"The Dismal Science"
Context: These essays on the political problems of his time exhibit Carlyle at his most vehement. He is alarmed by the wave of upheaval that shook all Europe in 1848 with riot and revolution, and by the unrest in England. To Carlyle, the growing trend toward democracy is an evil that must somehow be met and turned into sanity and order. He excoriates the hereditary aristocracy, which he considers least qualified by nature to govern anything; he believes man must be ruled, but that some other group must rule. As for democracy, he considers it no more than "Constituted Anarchy." America cannot serve as a successful example of democracy in action, he points out: with a small population and half a continent to subdue, it could get along with no government at all. When enough time has passed to reverse these conditions, the boasted freedoms will vanish. Here Carlyle pokes fun at suffrage: one cannot change a law of nature, he observes, by voting otherwise. He then turns to one of the great problems of his time, which has also contributed greatly to the revolutionary movements of Europe: the large masses of unemployed and indigent people. The government is spending vast amounts of money keeping these persons alive; some want employment and cannot secure it, others avoid it. Clearly, they and their country cannot be helped in this fashion. They must be put to work, and must be led. The hereditary leaders have already proven themselves incapable of the task; Carlyle suggests that the newly-developed "Captains of Industry" may be better qualified. He then presents an imaginary speech by a hypothetical Prime Minister to these multitudes, pointing out the labor that must be undertaken if all Britain is to be made productive, and the fact that it is better to pay them for work than to pay them for rotting where they sit. At this point there is an interruption from the political and social scientists–"all manner of Economists, Emancipationists, Constitutionalists," and other practitioners of political and social theory; but the Prime Minister quiets them:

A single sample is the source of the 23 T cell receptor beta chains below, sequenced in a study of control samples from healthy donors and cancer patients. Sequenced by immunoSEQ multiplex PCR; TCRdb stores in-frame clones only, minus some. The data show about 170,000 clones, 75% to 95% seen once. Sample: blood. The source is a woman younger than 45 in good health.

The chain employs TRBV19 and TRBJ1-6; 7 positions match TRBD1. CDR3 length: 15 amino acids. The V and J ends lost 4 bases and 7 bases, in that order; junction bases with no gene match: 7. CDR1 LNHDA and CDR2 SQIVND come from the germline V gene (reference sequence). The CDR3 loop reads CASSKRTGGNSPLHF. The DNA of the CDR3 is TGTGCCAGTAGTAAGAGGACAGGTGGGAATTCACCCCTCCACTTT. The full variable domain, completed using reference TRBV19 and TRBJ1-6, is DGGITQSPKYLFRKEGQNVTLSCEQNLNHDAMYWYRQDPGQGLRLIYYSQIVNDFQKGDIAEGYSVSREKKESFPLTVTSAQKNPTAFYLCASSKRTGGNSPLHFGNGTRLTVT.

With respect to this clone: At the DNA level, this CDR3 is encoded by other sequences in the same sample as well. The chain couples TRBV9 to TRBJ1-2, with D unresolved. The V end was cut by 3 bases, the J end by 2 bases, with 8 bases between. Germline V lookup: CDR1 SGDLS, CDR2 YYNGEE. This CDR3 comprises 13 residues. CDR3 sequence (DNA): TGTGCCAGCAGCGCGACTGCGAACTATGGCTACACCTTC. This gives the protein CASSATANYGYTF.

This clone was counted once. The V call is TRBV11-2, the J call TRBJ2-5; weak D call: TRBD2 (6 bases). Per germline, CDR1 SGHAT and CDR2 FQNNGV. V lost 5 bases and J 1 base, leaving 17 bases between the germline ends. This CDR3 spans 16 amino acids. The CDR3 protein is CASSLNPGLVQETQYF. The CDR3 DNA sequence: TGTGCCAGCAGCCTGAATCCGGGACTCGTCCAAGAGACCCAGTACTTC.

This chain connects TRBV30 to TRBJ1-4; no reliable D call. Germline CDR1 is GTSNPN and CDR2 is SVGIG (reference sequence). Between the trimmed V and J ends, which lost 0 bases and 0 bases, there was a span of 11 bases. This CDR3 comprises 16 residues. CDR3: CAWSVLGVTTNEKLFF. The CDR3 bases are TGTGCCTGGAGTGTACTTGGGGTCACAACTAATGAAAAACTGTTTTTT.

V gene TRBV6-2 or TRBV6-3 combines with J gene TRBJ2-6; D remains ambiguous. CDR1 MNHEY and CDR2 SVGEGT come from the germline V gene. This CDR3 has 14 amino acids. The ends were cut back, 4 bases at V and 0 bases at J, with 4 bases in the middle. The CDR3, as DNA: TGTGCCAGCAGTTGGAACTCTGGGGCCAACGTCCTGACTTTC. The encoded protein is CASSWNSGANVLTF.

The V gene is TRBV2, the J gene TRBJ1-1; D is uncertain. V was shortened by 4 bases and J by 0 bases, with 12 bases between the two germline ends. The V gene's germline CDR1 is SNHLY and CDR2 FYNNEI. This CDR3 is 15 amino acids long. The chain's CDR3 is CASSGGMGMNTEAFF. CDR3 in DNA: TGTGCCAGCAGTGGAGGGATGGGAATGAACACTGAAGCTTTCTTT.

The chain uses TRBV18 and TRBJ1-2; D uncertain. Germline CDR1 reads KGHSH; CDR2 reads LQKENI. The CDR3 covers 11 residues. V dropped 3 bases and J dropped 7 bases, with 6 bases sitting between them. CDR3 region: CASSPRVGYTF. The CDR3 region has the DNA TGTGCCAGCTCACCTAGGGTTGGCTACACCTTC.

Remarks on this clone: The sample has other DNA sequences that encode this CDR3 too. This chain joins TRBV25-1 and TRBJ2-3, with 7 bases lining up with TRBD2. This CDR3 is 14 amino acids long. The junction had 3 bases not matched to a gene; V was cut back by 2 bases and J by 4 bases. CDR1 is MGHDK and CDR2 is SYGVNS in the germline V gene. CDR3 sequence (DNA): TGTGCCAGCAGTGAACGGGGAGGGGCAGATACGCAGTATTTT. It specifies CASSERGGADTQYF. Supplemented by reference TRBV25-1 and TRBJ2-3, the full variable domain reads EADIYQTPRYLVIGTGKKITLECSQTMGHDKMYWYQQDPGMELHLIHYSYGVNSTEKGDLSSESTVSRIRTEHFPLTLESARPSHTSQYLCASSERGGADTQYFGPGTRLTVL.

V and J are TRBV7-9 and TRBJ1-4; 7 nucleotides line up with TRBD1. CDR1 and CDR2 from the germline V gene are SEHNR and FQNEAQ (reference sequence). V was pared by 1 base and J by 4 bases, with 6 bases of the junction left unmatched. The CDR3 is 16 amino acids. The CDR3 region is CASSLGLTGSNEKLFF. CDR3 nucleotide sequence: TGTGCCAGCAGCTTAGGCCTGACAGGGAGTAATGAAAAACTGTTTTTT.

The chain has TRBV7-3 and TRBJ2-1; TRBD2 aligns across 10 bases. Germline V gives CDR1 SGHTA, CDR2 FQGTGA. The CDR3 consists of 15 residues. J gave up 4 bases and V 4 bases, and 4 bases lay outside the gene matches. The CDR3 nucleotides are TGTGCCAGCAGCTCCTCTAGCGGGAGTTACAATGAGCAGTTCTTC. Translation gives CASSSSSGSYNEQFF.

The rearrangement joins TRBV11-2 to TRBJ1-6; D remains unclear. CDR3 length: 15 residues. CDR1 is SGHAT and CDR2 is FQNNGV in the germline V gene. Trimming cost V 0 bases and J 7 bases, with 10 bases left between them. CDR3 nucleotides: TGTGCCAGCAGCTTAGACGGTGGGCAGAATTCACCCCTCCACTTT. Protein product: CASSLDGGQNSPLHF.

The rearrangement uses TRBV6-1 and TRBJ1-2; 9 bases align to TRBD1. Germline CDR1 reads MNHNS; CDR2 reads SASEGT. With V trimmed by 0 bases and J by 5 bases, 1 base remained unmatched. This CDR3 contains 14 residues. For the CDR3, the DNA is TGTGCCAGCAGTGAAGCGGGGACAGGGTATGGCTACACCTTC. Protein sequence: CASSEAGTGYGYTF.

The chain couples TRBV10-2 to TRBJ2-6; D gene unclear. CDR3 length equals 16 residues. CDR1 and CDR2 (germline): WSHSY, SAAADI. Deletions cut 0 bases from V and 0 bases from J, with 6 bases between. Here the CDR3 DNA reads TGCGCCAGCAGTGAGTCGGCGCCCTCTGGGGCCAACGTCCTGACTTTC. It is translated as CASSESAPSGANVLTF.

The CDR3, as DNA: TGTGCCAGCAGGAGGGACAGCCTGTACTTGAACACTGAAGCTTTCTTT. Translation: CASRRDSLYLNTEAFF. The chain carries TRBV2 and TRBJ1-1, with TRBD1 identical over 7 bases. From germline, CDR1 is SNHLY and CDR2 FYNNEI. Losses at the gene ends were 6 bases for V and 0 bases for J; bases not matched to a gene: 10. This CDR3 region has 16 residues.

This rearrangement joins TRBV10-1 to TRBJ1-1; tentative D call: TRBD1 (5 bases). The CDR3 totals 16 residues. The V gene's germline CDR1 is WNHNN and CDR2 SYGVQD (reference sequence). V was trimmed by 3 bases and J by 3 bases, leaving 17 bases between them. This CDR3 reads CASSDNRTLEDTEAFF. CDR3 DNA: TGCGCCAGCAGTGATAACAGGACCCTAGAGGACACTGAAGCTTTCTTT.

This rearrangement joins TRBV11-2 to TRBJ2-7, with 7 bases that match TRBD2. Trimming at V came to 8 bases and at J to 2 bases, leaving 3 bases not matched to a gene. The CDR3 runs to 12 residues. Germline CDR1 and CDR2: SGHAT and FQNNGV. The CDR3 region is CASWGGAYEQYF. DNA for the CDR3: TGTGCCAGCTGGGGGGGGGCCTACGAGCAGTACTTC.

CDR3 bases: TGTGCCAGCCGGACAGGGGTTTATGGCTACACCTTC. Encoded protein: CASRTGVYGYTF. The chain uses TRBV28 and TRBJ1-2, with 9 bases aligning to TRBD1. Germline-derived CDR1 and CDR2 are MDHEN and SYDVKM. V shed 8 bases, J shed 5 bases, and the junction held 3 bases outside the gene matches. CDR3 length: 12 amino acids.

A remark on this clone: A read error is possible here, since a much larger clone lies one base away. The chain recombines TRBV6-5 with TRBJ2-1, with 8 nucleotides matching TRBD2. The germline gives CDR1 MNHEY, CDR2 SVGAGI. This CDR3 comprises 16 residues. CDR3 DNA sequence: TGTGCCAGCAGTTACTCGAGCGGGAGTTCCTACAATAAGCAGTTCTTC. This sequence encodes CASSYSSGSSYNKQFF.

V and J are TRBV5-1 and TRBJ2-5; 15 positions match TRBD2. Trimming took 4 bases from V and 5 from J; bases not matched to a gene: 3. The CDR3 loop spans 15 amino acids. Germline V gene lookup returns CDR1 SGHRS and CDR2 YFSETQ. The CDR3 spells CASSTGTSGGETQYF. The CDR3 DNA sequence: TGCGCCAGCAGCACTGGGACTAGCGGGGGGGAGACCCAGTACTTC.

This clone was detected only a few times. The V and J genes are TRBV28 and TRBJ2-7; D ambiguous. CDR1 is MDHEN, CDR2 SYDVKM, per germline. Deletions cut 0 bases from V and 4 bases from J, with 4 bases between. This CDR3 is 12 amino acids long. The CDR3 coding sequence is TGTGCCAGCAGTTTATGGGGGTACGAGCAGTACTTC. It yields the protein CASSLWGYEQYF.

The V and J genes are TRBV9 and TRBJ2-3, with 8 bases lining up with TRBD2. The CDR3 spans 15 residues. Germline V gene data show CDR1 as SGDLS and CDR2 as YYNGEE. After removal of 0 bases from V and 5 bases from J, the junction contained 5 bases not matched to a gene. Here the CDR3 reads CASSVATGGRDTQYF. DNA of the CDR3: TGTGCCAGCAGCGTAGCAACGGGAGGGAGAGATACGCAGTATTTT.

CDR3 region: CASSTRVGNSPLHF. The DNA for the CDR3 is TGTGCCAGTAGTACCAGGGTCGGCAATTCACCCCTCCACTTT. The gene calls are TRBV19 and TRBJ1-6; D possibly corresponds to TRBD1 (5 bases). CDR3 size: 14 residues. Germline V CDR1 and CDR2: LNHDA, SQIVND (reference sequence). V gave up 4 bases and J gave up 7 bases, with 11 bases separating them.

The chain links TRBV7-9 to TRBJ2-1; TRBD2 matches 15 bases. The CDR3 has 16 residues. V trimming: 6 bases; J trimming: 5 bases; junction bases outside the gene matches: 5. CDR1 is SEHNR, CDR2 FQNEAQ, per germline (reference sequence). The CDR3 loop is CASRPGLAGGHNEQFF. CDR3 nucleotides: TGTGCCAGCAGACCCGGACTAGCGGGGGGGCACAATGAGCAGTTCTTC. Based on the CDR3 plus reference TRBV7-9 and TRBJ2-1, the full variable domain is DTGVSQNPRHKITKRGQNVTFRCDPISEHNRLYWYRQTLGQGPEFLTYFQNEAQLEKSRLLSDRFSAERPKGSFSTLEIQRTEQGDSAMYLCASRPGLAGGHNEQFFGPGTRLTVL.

"Respectable Professors of the Dismal Science, soft you a little. Alas, I know what you would say. For my sins, I have read much in those inimitable volumes of yours,–really I should think, some barrowfuls of them in my time,–and, in these last forty years of theory and practice, have pretty well seized what of Divine Message you were sent with to me. Perhaps as small a message, give me leave to say, as ever there was such a noise made about before. Trust me, I have not forgotten it, shall never forget it. Those Laws of the Shop-till are indisputable to me; and practically useful in certain departments of the Universe, as the multiplication-table itself. Once I even tried to sail through the Immensities with them, and to front the big coming Eternities with them; but I found it would not do. As the Supreme Rule of Statesmanship, or Government of Men,–since this Universe is not wholly a Shop,–no. You rejoice in my improved tariffs, free-trade movements and the like, on every hand; for which be thankful, and even sing litanies if you choose. But here at last, in the Idle-Workhouse movement,–unexampled yet on Earth or in the waters under the Earth,–I am fairly brought to a stand; and have had to make reflections, of the most alarming, and indeed awful, and as it were religious nature! Professors of the Dismal Science, I perceive that the length of your tether is now pretty well run. . . ."